TORONTO May 15 Mobile payments in Canada moved
a step closer to reality on Tuesday as a major bank and the
country's largest wireless carrier teamed up to launch a "mobile
wallet" that puts credit card credentials onto smartphones.
Rogers Communications and Canadian Imperial Bank
of Commerce said at a joint news conference the mobile
wallets will be available later this year and will be the first
"It will no doubt change the way Canadians pay for
purchases," said David Williamson, CIBC's head of retail
Rogers had 9.3 million wireless customers at the end of
March, and CIBC is Canada's fifth-largest bank. Rogers is paying
the bank a flat fee per credential added to its SIM cards.
Canada's banking industry on Monday published a blueprint to
support open standards for secure transactions using near field
communications (NFC) chips that are available in a growing
number of the latest smartphones.
That guidelines, a joint effort by Canada's banks and credit
unions, followed a government-sanctioned report late last year
that warned Canada was falling behind in the global push for
secure mobile payments.
"Today we've taken a giant leap forward," said Rob Bruce,
president of communications for Rogers.
He said 60 percent of Rogers' postpaid customers use a
smartphone and that some 300,000 of those are already
NFC-enabled. "In a few years, a digital wallet will be just as
common on a smartphone as a camera is today," Bruce said.
The NFC chips can hold secure data and exchange it
wirelessly across very short distances, meaning they can
communicate with the sophisticated electronic readers already
broadly adopted by Canadian retailers.
The readers, most of them in fast food outlets, gasoline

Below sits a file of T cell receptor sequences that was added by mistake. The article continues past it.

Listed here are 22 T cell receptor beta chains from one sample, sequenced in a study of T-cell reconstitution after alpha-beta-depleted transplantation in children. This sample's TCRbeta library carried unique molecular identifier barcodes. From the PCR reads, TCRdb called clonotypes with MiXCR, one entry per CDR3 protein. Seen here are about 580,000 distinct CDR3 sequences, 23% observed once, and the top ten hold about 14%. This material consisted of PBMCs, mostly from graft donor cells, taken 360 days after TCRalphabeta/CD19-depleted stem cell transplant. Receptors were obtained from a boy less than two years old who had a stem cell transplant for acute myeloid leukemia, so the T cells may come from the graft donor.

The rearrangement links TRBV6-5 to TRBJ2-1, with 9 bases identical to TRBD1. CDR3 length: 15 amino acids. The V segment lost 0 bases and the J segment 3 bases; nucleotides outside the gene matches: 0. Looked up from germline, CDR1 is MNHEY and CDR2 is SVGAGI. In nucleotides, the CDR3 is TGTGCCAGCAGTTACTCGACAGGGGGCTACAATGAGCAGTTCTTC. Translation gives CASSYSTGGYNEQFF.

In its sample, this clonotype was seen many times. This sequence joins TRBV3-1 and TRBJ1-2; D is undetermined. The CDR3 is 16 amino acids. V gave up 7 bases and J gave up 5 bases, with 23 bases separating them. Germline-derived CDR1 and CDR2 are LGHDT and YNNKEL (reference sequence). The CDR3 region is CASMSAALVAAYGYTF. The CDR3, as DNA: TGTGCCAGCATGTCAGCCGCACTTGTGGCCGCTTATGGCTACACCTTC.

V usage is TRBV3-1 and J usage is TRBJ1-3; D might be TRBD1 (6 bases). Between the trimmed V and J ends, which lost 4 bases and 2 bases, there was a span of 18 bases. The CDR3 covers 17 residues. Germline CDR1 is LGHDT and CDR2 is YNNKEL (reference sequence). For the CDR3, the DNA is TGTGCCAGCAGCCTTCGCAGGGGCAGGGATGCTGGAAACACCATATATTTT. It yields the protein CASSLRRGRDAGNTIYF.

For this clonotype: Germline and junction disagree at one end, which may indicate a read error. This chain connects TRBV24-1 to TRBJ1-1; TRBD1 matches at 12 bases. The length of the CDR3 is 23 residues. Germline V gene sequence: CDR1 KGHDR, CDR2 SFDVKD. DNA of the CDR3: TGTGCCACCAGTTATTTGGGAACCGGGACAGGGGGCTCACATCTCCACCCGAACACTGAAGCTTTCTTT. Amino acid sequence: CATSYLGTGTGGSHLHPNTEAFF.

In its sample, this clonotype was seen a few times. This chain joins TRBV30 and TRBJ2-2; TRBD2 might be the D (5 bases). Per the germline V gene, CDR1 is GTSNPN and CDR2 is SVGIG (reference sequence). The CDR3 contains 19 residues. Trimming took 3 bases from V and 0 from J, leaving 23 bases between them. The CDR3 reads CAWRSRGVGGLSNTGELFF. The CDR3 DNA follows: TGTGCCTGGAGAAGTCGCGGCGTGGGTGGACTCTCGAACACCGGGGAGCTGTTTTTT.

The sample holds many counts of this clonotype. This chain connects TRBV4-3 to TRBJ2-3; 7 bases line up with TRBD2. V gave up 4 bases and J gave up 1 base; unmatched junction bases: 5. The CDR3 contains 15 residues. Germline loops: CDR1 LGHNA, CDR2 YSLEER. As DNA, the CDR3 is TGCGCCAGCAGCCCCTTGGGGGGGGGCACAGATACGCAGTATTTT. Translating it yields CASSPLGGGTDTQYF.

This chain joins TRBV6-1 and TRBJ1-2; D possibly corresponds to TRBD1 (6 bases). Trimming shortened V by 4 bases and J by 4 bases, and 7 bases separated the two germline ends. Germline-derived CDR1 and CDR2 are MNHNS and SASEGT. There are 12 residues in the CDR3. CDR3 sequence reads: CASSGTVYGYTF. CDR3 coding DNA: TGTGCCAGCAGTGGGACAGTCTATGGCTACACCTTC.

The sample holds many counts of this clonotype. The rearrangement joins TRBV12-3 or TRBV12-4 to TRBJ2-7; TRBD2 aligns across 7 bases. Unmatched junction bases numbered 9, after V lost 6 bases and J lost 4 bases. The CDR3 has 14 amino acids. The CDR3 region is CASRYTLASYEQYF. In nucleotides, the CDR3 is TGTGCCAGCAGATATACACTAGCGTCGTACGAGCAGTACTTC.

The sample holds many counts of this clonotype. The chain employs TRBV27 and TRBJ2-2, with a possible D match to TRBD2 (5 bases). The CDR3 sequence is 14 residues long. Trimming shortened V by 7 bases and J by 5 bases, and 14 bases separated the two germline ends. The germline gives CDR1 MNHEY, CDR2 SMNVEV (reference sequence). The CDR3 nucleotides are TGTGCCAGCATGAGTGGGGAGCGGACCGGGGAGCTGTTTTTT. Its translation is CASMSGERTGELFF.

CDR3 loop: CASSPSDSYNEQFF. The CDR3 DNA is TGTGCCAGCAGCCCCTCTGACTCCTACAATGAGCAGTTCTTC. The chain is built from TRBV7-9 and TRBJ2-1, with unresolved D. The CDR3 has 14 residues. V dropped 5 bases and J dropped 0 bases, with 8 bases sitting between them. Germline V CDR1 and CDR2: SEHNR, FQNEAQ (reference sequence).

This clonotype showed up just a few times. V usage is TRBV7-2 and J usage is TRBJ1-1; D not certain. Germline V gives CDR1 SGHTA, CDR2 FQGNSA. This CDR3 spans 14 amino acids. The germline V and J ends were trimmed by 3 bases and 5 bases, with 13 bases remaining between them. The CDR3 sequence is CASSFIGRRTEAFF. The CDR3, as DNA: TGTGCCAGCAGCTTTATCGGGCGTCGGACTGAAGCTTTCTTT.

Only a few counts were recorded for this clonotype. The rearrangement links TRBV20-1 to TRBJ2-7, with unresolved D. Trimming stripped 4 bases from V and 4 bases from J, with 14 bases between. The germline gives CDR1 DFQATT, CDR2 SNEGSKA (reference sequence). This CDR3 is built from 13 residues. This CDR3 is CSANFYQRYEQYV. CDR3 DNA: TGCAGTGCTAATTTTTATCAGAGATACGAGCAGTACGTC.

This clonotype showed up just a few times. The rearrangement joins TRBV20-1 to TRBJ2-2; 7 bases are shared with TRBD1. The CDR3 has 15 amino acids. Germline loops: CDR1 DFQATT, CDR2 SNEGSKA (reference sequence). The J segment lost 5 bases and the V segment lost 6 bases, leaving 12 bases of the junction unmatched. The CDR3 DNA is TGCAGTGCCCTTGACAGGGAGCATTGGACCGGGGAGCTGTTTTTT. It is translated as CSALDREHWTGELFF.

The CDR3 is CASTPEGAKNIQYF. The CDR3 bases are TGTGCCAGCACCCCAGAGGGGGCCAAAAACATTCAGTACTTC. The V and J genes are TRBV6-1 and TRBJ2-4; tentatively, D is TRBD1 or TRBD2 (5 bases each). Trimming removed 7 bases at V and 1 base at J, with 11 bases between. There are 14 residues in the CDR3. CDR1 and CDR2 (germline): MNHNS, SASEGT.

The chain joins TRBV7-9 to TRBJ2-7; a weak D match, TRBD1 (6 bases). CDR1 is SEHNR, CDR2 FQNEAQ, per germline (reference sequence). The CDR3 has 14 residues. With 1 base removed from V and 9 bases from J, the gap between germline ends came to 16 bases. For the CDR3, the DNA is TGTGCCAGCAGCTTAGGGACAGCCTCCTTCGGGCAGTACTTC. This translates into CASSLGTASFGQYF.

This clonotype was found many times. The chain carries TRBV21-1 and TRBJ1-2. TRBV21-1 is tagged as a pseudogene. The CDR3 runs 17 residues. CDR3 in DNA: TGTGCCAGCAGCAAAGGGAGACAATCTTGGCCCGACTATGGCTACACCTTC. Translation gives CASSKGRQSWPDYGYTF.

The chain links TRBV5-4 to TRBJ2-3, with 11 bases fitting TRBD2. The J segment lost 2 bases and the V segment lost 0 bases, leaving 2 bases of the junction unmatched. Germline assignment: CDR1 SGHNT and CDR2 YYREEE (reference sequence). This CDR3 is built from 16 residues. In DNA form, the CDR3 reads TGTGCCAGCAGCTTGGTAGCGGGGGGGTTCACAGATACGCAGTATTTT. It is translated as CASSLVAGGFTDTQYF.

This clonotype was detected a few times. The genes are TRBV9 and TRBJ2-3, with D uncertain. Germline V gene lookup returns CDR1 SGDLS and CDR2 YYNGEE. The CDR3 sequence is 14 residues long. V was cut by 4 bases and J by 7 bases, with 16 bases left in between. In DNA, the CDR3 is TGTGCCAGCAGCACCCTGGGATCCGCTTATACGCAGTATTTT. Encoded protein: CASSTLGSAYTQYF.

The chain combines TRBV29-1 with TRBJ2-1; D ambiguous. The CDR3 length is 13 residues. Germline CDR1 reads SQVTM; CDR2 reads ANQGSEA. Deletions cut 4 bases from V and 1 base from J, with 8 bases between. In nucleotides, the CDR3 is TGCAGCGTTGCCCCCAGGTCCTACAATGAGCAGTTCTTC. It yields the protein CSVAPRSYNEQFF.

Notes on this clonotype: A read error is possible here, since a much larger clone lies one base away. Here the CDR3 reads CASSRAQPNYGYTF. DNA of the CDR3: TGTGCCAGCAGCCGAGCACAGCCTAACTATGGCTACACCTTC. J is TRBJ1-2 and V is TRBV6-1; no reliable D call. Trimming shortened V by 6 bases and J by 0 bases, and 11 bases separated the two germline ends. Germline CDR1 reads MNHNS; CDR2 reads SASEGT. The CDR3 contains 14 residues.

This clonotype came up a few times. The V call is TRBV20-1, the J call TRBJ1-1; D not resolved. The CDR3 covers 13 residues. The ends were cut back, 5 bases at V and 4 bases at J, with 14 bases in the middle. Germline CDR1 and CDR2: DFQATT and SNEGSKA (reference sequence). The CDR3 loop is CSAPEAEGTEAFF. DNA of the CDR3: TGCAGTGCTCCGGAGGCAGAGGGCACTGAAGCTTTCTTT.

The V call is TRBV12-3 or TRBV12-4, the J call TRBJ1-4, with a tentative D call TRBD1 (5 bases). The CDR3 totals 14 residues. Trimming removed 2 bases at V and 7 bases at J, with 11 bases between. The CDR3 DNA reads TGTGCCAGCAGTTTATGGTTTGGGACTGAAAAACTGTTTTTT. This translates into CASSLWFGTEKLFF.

stations, grocery and convenience stores and coffee shops, work
with existing credit and debit cards that emit similar signals.
NFC chips are considered a safer alternative to traditional
magnetic strips, which are more easily hacked.
The global value of mobile payment transactions is difficult
to quantify, given that research firms have defined the market
in different ways, but they all agree that the sector is set to
Globally, NFC-based mobile payments are expected to exceed
$13 billion by 2013, according to research firm Gartner, rising
from just over $7 billion in 2011. But NFC is still dwarfed by
mobile payments made via SMS or online, which together accounted
for transactions worth more than $90 billion in 2011, Gartner
The Rogers-CIBC announcement is likely to be the first of
several as Canada's banks and telecom companies jostle for
advantage in the nascent mobile payments market.
The country's third-largest wireless operator, Telus Corp
, said it is working with a number of banks to offer a
mobile wallet to its customers in the near future.
"Due to the sensitive nature of the credentials being stored
on devices, Telus is spending time to ensure that we offer a
superior security and service experience when we launch,"
spokesman Jim Johannsson said.
The carriers, and to a lesser extent the banks, are
threatened by a rival mobile payment system from Google Inc
, which plans to bring its Google Wallet to Canada.
Currently offered via Nexus S phones on Sprint Nextel Corp's
U.S. network, Google Wallet cuts the carrier out of the
equation and does not charge merchants or the credit providers
either a fee or a cut on purchases. Instead Google uses the
system to collect transaction data for targeting ads to the
individual consumer, a red flag for the banks.
In the United States, three big carriers have struck deals
with three banks for the Isis payments venture and launched
pilots in two small markets. But the partners still must
persuade millions of merchants to upgrade their payment readers
to enable them to work with smartphones, something the Canadian
banks and carriers don't need to worry about.